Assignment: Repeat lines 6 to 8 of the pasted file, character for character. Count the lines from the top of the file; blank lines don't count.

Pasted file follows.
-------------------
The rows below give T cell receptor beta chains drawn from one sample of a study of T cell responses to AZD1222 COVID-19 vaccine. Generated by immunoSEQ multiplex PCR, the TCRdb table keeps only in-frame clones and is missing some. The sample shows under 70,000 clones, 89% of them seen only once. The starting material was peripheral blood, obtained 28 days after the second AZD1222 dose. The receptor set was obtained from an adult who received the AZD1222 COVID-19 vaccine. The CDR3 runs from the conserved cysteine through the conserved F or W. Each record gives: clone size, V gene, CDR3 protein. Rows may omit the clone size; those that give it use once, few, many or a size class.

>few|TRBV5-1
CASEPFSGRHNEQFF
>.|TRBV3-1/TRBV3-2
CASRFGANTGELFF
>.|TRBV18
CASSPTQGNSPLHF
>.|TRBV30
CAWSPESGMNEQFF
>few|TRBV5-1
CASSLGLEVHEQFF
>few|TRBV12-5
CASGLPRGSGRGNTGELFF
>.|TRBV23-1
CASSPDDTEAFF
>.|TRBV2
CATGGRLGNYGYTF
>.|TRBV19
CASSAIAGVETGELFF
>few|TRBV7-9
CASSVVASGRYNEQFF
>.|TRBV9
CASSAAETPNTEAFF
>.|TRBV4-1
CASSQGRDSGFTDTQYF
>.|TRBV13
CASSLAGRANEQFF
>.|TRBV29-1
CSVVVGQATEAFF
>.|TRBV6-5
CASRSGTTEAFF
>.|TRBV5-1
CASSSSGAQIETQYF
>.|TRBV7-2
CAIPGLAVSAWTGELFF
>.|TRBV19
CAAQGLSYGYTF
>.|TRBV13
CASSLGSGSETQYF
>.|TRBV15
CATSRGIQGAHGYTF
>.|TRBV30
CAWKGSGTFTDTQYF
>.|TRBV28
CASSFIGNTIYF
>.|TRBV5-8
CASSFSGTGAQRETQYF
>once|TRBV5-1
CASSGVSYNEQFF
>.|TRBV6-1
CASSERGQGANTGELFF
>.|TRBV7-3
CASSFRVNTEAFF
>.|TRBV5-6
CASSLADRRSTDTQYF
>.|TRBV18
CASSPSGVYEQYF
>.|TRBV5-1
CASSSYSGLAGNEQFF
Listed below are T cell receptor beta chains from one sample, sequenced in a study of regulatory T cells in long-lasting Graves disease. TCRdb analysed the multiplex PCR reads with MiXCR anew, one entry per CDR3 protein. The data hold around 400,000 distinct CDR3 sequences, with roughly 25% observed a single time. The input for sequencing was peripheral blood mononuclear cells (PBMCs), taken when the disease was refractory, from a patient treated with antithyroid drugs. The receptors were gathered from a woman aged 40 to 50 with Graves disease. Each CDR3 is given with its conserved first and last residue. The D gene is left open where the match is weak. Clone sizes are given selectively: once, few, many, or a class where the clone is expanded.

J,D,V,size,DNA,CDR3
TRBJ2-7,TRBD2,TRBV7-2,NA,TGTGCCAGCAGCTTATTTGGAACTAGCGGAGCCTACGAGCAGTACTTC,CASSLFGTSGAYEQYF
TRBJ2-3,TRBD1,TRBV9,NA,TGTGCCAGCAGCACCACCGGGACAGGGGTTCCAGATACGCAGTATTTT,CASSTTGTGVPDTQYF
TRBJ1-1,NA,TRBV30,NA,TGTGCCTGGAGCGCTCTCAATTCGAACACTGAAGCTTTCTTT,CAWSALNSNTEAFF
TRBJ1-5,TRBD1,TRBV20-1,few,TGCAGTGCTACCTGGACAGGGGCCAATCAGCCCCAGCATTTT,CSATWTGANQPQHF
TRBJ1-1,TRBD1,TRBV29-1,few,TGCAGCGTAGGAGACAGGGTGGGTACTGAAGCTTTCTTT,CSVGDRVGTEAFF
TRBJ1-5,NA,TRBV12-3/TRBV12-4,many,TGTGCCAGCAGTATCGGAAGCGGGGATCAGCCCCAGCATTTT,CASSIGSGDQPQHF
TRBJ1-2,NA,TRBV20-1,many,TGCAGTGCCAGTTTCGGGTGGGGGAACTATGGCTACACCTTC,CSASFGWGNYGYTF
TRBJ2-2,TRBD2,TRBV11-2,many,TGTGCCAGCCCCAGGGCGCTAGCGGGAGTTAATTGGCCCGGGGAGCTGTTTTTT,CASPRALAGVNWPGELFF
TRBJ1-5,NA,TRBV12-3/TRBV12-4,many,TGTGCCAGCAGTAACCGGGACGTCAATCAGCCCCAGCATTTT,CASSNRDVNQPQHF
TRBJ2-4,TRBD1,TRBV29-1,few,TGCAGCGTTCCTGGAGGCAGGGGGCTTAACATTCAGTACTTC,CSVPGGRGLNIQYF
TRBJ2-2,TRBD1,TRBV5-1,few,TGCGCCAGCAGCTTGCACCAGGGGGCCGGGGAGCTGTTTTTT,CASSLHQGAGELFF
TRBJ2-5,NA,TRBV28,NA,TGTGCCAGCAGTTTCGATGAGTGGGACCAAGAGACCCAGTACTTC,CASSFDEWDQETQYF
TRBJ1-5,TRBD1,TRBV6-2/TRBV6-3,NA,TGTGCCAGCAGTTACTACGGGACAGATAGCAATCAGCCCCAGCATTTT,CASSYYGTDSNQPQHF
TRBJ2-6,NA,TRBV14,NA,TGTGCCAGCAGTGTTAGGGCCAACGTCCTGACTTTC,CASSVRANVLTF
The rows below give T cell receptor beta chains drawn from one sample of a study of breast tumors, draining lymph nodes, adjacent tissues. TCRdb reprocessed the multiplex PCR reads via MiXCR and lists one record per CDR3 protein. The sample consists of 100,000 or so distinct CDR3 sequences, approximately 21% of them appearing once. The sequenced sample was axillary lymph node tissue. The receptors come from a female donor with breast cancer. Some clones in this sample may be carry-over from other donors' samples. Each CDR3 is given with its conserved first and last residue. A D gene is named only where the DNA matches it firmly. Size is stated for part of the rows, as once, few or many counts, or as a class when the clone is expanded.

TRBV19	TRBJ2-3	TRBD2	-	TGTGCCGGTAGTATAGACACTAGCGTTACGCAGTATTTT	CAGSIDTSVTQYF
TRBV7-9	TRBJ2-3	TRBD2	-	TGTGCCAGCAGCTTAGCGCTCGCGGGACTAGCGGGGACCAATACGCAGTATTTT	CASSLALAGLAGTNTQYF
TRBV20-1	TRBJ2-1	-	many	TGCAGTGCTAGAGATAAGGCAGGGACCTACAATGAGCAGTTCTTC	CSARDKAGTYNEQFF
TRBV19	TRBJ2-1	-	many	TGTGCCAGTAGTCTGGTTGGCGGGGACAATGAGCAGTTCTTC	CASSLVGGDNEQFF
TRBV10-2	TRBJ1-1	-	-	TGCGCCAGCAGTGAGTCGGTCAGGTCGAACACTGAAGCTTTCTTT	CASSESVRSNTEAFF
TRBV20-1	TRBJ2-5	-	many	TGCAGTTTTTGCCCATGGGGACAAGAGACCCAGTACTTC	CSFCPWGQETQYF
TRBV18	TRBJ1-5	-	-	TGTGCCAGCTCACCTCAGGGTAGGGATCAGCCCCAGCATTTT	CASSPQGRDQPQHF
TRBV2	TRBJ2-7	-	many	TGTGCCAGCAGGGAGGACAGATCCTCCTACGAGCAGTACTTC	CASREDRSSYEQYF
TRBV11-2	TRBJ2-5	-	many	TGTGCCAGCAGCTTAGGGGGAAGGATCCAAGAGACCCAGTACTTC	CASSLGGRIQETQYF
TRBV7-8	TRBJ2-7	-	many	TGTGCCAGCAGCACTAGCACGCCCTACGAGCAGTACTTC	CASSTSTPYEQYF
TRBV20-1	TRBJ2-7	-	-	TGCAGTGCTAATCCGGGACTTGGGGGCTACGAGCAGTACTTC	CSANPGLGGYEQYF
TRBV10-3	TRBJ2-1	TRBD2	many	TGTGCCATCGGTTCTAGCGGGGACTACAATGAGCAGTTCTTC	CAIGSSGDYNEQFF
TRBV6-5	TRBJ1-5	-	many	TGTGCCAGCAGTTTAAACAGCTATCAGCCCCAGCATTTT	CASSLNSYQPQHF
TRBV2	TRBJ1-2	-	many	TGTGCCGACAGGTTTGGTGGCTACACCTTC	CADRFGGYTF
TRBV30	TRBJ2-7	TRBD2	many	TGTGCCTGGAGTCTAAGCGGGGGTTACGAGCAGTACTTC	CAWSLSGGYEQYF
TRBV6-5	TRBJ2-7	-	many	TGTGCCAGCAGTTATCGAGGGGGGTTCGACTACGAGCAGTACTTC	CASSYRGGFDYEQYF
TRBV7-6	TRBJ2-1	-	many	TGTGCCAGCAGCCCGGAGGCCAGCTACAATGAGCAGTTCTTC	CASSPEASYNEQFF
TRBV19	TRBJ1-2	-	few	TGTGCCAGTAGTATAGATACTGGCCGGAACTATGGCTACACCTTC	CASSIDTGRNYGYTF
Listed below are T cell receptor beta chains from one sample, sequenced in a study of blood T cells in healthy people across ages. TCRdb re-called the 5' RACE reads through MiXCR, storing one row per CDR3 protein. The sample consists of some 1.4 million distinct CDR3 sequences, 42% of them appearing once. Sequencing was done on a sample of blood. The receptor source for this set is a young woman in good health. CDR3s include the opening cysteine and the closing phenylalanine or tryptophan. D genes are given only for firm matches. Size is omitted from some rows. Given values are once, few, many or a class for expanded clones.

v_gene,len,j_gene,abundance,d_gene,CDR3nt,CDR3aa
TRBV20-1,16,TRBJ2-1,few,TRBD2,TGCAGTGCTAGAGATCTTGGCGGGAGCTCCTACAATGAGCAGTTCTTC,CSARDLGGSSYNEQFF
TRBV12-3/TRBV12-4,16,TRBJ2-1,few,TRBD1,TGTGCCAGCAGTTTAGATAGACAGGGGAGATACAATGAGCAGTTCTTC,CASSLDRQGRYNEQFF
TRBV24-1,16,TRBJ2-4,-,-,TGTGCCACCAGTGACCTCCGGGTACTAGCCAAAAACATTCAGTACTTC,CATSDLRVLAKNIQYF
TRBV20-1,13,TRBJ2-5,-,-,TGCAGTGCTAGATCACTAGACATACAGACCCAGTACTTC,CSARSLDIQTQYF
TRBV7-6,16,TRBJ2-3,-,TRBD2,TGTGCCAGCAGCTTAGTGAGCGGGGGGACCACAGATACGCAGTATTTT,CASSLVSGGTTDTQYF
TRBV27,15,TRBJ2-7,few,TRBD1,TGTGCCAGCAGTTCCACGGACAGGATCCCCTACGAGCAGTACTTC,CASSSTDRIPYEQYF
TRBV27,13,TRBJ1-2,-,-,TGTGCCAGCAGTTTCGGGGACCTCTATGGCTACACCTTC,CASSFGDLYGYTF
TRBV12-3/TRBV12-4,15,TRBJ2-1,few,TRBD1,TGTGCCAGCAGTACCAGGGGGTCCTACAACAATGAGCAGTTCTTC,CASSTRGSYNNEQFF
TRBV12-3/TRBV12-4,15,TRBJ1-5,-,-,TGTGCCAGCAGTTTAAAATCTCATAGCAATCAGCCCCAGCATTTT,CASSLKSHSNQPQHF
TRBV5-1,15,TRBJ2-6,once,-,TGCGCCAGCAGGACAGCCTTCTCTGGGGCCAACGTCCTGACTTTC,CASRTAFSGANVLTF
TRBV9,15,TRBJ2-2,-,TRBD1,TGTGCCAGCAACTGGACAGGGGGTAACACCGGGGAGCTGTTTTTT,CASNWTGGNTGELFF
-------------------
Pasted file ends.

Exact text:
>.|TRBV18
CASSPTQGNSPLHF
>.|TRBV30